Northeast Corridor Superconducting Maglev
The plan for the first leg of the Northeast Corridor Superconducting Maglev comprises 60 km from Washington to Baltimore, approximately 75 percent of the alignment in tunnel, and two underground stations (Washington, BWI Airport) and one at-grade station (Baltimore). The total cost is over $10 billion. TBM tunneling is anticipated as a single bore with guideways (outside tunnel diameter approximately 15m). As many as eight or nine TBMs are anticipated.
The Draft Environmental Impact Statement (DEIS) has been released but has been paused to review project elements and determine the next steps, according to the project website.
Owner: TNEM/BWRR; Prime Consultant: WSP (formerly Louis Berger); Tunneling subconsultant: Gall Zeidler.
Redundancy Tunnel Program
The Redundancy Tunnel Program for the Massachusetts Water Resources Authority (MWRA) will allow reliability of vital drinking water system that was impacted by 2010 main break that resulted in an estimated impact of $310 million per day. The two main components are:
- Northern Tunnel – 4.5 miles long, 10-ft dia., 200-500 ft deep
- Southern Tunnel – 9.5 miles long, 10-ft dia., 200-500 ft deep
The construction duration is estimated to last between 17-23 years, with construction beginning around 2026. The cost estimate is $1.475 billion. A CDM Smith-led team was awarded a $15.7 million, 3.5-year contract in September 2020 to develop and evaluate tunnel route alternatives, deliver environmental impact reports, conduct geotechnical investigation and evaluation and prepare a preliminary design report.
Project Clear Tunnels
Metropolitan St. Louis Sewer District (MSD) has begun an ambitious program called Project Clear, a multi-billion dollar investment addressing wastewater overflows. The system improvements include construction of nine tunnels to control sewer overflows.
Upcoming tunneling components of Project Clear include (Project, Construction Begin, Construction Cost Estimate, Tunnel Length, Tunnel Diameter):
Lower & Middle Des Peres Storage Tunnel, 2027, $631,000,000, 9 miles, 30 ft dia
River Des Peres Tributaries CSO Tunnel, 2028, $375,000,000, 12,144 ft, 20 ft dia
Upper River Des Peres CSO Storage Tunnel, 2032, $226,000,000, 8,976 ft, 24 ft dia
Flushing Bay CSO
The New York City Department of Environmental Protection has begun drafting an RFP for design of 2.5-mile long, 25 million gallon CSO tunnel in Queens as part of a Long-Term Control Plan. The tunnel is expected to be 18-20 ft in diameter an estimated cost of between $670 million $829 million for the preferred alternative. Preliminary plans envision construction occurring from 2026 to 2035.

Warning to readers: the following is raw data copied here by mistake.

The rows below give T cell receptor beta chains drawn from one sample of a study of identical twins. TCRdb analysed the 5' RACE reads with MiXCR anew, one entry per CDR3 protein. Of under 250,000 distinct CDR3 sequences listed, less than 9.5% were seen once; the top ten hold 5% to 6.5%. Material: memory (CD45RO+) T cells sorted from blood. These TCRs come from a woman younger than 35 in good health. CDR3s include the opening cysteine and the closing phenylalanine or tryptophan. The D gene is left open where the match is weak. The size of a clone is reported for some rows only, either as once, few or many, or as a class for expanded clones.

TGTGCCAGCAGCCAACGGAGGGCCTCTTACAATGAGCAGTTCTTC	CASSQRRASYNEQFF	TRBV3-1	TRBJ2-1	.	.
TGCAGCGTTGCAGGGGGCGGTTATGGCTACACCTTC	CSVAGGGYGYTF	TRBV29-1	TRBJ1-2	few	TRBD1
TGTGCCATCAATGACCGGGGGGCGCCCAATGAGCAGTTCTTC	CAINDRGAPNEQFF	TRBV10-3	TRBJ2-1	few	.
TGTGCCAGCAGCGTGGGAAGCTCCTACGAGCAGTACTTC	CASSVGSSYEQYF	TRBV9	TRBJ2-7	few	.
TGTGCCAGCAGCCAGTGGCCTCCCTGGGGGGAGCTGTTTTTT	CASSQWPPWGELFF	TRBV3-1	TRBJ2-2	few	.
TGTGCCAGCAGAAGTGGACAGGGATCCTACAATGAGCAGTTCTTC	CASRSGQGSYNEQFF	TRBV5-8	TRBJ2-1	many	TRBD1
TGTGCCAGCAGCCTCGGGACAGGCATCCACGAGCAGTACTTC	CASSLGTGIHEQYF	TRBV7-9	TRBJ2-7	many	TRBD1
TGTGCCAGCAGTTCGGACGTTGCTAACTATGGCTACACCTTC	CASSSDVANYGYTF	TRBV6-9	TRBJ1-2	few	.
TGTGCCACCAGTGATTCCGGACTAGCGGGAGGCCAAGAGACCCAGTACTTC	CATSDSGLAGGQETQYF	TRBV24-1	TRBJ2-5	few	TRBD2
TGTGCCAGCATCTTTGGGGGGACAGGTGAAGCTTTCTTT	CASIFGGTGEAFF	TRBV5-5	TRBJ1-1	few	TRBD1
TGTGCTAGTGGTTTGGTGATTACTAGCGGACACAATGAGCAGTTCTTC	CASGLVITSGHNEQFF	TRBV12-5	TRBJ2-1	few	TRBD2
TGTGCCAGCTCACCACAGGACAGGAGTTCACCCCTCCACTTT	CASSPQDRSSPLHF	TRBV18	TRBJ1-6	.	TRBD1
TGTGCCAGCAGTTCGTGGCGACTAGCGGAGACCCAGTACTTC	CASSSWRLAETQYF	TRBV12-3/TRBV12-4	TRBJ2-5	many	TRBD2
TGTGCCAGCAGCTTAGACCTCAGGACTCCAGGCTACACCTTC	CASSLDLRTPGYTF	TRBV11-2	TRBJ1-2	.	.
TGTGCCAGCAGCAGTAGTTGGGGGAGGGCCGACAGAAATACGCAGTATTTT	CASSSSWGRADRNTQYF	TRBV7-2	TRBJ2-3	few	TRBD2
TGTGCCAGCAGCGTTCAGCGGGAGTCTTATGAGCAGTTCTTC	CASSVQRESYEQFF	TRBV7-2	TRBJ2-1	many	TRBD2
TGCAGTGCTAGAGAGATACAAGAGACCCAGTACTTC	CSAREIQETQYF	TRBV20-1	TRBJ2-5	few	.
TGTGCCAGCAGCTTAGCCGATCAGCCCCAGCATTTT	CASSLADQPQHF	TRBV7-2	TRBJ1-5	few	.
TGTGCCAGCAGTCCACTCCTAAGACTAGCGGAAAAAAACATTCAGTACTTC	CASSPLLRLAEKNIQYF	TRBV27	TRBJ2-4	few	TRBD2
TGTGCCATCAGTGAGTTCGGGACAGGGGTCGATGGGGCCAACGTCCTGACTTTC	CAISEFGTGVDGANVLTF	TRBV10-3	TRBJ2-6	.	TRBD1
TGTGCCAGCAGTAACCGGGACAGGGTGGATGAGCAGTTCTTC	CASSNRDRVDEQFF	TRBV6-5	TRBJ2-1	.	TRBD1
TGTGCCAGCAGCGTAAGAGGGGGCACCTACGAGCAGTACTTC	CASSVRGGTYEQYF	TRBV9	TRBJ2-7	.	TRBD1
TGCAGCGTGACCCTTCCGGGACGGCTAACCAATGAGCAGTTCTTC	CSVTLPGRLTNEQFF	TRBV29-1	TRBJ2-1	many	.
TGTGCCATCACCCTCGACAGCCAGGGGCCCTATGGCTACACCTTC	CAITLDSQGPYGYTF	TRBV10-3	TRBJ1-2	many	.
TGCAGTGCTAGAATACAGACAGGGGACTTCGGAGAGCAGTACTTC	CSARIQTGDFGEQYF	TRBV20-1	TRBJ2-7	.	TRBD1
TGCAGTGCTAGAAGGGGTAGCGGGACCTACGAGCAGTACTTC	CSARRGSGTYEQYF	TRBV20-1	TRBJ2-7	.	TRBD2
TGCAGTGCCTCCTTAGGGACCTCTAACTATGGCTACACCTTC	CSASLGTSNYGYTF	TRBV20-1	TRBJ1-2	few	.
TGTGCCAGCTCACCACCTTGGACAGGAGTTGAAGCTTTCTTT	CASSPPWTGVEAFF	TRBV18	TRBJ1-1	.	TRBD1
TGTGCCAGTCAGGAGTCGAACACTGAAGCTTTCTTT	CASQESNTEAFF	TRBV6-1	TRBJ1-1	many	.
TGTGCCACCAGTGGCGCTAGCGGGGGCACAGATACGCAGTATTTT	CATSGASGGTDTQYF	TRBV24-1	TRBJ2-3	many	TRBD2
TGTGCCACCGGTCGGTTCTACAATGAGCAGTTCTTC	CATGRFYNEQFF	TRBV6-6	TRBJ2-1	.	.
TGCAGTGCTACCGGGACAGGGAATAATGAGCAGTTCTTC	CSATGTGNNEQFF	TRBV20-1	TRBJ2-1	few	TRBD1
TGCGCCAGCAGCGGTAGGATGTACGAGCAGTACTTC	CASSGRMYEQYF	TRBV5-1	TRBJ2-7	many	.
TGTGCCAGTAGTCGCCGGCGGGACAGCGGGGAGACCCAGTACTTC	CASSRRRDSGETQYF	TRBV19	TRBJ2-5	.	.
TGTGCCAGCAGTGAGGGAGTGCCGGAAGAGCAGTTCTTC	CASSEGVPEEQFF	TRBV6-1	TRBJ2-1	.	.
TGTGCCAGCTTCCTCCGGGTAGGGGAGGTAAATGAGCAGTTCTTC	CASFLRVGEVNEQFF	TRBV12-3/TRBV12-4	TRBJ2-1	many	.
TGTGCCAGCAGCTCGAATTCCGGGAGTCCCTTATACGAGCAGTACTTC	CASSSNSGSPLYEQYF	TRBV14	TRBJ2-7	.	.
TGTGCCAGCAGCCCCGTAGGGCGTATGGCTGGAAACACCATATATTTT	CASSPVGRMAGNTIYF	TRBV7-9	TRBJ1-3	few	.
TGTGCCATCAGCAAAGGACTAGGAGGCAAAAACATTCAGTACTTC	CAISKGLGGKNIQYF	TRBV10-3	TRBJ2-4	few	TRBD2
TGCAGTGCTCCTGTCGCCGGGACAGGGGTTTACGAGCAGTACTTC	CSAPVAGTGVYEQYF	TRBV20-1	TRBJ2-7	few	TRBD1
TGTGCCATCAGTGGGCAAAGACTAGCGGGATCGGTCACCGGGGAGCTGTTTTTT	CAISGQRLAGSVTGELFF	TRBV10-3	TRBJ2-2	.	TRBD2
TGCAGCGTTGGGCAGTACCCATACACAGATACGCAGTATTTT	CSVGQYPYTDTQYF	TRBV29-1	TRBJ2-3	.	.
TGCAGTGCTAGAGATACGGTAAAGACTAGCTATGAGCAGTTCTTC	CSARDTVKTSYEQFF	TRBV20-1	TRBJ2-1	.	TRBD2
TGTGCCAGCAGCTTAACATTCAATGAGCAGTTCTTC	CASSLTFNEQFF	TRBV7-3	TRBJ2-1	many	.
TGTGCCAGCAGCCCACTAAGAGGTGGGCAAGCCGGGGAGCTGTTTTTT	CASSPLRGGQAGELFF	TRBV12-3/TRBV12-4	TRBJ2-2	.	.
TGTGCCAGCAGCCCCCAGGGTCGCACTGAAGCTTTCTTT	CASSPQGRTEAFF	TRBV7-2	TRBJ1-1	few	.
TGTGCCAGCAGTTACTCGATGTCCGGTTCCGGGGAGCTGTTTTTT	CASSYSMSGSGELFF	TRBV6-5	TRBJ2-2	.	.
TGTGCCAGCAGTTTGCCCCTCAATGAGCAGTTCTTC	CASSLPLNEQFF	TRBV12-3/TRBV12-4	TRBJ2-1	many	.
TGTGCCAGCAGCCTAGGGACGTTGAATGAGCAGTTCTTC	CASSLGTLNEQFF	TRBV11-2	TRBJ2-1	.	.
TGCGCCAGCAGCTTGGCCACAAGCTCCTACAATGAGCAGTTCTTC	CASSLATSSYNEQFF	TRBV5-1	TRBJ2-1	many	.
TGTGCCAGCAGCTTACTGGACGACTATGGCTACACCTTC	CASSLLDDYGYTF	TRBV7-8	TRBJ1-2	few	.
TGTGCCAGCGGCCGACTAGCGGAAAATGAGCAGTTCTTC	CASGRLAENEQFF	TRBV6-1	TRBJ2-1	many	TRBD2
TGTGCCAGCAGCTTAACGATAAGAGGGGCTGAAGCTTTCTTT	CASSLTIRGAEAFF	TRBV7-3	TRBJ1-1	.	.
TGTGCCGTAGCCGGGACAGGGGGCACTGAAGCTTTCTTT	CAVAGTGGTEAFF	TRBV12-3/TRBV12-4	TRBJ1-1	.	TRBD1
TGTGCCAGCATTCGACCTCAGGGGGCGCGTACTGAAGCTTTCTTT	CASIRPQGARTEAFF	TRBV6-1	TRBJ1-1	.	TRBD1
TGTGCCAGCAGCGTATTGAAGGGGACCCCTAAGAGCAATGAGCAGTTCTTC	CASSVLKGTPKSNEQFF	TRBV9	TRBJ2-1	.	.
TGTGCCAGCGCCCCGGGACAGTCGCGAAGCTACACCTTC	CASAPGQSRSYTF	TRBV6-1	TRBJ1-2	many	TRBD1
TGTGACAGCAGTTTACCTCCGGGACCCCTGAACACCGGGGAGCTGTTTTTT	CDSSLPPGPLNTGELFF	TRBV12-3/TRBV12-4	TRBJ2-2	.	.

Hudson Tunnel Project/Gateway
The Hudson Tunnel Project is a new two-track heavy rail tunnel along the Northeast Corridor from the Bergen Palisades in New Jersey to Manhattan that will directly serve Penn Station New York. It consists of three major elements: the Hudson Yards right-of-way preservation project, the Hudson Tunnel, and the rehabilitation and modernization of the existing North River tunnel.
A joint venture of WSP, AECOM and STV has been awarded the design contract. The tunnel portion of the contract, estimated at $13 billion, is envisioned to be a design-build contract including the Palisades Tunnel and Hudson Tunnel. The Hudson Tunnel Project is currently in the environmental review process and is on hold pending finalizing funding sources.
The Hudson Tunnel Project is part of the Northeast Corridor Gateway Program, a series of strategic rail infrastructure investments designed to improve current service and create new capacity. The Port Authority of New York and New Jersey (PANYNJ) currently serves as the project sponsor, but the project is a joint undertaking that also includes Amtrak and New Jersey Transit (NJ TRANSIT).
The existing North River Tunnel, opened in 1910, is owned by Amtrak. NJ TRANSIT and Amtrak operate approximately 450 trains each weekday through the tunnel that carry over 200,000 daily passenger trips. The North River Tunnel presents reliability challenges due to damage from Superstorm Sandy in 2012, as well as the overall age the tunnel and the intensity of its current use. Significant delays to a large number of trains occur when problems arise.
The U.S. Department of Transportation recently recommended $100 million in funding for the project under President Biden’s budget for fiscal year 2023.
Second Avenue Subway – Phase 2
Design is underway for the Phase 2 of the second Avenue Subway. A joint venture of WSP and STV is working on the design for the project that extends the line northward from 96th Street to 125th Street – a total of 1.5 miles with three new stations. The alignment will use some existing tunnels originally built in the 1970s, in addition to new soft-ground TBM tunnels. The cost estimate for this phase of the project is $6 billion, with revenue service anticipated between 2027 and 2029. In January 2022, the project advanced into Engineering phase of the federal Capital Investment Grants (CIG) program and expects to request a grant before end of 2022.
NEORSD Project Clean Lake
Project Clean Lake for the Northeast Ohio Regional Sewer District (NEORSD) includes several major tunnel components to store and convey combined sewer overflows. The major upcoming tunnel projects include:
Southerly Storage Tunnel – 18,340 lf of 23-ft diameter CSO tunnel. It is in design.